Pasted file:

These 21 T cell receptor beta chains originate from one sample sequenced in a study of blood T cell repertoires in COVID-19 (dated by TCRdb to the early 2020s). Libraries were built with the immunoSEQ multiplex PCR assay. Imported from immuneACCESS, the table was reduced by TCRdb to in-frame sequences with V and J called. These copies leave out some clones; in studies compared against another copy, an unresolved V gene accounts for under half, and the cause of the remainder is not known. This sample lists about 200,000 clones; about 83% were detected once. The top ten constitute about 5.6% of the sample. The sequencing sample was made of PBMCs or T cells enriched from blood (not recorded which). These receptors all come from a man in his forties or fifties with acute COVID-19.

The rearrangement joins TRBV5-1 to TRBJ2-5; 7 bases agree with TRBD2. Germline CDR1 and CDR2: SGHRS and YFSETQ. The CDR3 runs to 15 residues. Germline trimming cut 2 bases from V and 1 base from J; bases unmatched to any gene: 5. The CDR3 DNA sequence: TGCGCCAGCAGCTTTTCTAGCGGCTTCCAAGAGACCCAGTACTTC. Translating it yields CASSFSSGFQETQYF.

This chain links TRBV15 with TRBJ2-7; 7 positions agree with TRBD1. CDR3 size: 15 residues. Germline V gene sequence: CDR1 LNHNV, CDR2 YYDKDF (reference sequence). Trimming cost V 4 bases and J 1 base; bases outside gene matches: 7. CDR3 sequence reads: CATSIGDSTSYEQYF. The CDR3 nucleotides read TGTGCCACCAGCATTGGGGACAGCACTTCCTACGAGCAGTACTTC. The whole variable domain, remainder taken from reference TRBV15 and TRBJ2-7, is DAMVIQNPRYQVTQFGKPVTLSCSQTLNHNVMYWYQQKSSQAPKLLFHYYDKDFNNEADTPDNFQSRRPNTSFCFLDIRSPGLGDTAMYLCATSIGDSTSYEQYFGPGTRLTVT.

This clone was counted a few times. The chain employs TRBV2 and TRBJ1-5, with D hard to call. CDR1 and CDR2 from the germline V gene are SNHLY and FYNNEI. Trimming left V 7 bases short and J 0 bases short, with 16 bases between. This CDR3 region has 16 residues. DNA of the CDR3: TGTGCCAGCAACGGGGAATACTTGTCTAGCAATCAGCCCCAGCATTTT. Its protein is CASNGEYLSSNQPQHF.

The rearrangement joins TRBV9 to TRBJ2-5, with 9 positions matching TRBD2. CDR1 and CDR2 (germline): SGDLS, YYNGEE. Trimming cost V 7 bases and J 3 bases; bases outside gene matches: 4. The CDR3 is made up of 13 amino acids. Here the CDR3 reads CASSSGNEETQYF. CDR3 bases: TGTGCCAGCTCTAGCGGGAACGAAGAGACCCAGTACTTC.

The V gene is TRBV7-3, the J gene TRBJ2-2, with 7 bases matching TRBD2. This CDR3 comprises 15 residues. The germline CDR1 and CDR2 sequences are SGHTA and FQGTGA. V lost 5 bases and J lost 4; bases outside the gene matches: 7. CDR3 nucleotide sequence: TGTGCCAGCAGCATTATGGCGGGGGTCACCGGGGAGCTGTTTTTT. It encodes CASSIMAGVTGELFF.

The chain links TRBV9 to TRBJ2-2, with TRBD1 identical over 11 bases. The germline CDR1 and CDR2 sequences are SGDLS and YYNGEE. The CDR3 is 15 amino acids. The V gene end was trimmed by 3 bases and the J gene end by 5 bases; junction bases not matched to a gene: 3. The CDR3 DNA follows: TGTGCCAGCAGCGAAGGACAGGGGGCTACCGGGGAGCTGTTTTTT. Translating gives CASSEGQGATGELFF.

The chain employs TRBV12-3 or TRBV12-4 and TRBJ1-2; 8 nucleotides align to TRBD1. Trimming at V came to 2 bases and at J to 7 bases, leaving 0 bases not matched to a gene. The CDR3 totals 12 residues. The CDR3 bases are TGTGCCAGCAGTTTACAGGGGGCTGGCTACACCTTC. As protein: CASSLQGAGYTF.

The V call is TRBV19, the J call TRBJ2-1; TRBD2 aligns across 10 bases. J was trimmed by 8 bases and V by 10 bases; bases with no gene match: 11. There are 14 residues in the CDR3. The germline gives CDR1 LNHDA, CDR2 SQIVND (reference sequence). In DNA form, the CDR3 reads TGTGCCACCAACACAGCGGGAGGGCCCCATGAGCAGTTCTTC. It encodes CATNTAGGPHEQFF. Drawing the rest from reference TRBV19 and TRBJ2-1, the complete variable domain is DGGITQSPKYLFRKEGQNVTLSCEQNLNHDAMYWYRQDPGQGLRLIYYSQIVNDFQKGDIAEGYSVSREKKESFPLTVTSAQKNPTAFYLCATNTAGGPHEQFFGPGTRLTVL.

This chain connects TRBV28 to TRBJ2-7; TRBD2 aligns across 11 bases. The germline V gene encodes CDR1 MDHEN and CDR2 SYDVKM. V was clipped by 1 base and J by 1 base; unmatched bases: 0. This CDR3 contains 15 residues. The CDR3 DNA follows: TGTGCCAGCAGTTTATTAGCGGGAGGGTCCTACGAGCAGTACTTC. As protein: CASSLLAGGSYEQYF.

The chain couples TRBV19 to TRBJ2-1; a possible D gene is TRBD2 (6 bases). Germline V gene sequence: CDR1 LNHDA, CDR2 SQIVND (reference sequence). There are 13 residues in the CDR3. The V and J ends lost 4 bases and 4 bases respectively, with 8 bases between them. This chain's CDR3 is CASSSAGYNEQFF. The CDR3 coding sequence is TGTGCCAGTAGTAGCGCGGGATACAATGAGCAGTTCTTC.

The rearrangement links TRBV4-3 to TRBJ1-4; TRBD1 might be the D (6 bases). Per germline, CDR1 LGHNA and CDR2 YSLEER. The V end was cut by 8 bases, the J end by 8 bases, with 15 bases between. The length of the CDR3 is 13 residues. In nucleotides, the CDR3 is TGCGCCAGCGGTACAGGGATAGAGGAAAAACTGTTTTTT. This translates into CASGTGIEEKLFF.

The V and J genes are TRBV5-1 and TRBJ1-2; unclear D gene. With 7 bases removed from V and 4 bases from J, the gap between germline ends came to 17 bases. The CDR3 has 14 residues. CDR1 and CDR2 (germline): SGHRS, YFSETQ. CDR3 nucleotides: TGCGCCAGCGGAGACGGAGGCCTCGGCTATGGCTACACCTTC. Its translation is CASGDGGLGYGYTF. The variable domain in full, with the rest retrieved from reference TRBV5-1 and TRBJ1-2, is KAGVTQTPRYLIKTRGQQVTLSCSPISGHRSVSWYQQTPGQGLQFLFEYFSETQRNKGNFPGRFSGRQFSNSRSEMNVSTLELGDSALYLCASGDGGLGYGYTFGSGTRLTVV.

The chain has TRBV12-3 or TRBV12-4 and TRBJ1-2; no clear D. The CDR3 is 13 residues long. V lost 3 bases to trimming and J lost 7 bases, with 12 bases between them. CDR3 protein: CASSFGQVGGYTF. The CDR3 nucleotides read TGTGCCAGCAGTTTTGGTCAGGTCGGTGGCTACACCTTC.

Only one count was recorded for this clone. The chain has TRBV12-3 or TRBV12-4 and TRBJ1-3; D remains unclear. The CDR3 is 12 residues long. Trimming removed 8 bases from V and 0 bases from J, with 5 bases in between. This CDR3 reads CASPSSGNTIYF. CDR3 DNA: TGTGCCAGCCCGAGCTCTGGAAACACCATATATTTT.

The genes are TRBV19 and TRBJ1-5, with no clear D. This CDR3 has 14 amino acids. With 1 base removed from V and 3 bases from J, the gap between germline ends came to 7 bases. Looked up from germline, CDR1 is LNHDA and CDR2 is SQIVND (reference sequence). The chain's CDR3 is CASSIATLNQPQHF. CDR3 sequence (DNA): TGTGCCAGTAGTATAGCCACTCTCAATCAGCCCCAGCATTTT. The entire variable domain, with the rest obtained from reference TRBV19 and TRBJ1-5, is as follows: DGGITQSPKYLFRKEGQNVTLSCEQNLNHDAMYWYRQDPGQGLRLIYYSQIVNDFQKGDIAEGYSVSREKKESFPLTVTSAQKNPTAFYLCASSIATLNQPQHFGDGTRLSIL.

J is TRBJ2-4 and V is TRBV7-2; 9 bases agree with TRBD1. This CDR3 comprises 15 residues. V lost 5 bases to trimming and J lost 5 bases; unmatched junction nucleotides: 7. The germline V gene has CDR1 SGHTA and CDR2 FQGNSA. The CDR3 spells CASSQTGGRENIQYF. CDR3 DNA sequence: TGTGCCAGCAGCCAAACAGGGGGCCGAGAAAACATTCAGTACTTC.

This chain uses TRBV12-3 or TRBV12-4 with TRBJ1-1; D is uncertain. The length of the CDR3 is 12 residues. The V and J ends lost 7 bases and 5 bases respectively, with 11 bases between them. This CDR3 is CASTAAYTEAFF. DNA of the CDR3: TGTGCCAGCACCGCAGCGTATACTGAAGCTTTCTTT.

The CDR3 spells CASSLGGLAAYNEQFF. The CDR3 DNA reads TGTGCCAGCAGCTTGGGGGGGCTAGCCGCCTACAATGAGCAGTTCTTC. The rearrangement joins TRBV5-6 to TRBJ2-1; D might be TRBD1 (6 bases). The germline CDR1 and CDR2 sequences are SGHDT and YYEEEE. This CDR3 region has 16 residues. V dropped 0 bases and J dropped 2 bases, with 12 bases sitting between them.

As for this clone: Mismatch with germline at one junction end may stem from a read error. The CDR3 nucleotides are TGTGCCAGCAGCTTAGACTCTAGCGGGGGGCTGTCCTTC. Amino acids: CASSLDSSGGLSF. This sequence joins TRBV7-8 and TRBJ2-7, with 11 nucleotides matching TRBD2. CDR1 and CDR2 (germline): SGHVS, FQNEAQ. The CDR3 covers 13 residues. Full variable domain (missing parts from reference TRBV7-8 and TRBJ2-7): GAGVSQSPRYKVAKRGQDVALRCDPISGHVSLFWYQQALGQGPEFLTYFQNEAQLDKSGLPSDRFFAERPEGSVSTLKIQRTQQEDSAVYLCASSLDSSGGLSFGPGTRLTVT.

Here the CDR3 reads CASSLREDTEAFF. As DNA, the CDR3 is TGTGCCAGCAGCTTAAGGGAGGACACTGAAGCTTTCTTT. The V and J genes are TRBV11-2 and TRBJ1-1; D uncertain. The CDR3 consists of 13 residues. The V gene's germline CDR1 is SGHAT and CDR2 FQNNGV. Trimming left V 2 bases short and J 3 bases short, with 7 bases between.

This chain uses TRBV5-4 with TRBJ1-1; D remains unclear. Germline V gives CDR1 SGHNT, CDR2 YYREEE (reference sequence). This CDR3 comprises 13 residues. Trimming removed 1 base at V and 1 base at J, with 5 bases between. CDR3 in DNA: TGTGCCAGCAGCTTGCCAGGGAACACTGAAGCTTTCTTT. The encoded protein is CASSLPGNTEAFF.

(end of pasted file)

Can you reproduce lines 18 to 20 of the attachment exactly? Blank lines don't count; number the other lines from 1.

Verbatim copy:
This chain uses TRBV12-3 or TRBV12-4 with TRBJ1-1; D is uncertain. The length of the CDR3 is 12 residues. The V and J ends lost 7 bases and 5 bases respectively, with 11 bases between them. This CDR3 is CASTAAYTEAFF. DNA of the CDR3: TGTGCCAGCACCGCAGCGTATACTGAAGCTTTCTTT.

The CDR3 spells CASSLGGLAAYNEQFF. The CDR3 DNA reads TGTGCCAGCAGCTTGGGGGGGCTAGCCGCCTACAATGAGCAGTTCTTC. The rearrangement joins TRBV5-6 to TRBJ2-1; D might be TRBD1 (6 bases). The germline CDR1 and CDR2 sequences are SGHDT and YYEEEE. This CDR3 region has 16 residues. V dropped 0 bases and J dropped 2 bases, with 12 bases sitting between them.

As for this clone: Mismatch with germline at one junction end may stem from a read error. The CDR3 nucleotides are TGTGCCAGCAGCTTAGACTCTAGCGGGGGGCTGTCCTTC. Amino acids: CASSLDSSGGLSF. This sequence joins TRBV7-8 and TRBJ2-7, with 11 nucleotides matching TRBD2. CDR1 and CDR2 (germline): SGHVS, FQNEAQ. The CDR3 covers 13 residues. Full variable domain (missing parts from reference TRBV7-8 and TRBJ2-7): GAGVSQSPRYKVAKRGQDVALRCDPISGHVSLFWYQQALGQGPEFLTYFQNEAQLDKSGLPSDRFFAERPEGSVSTLKIQRTQQEDSAVYLCASSLDSSGGLSFGPGTRLTVT.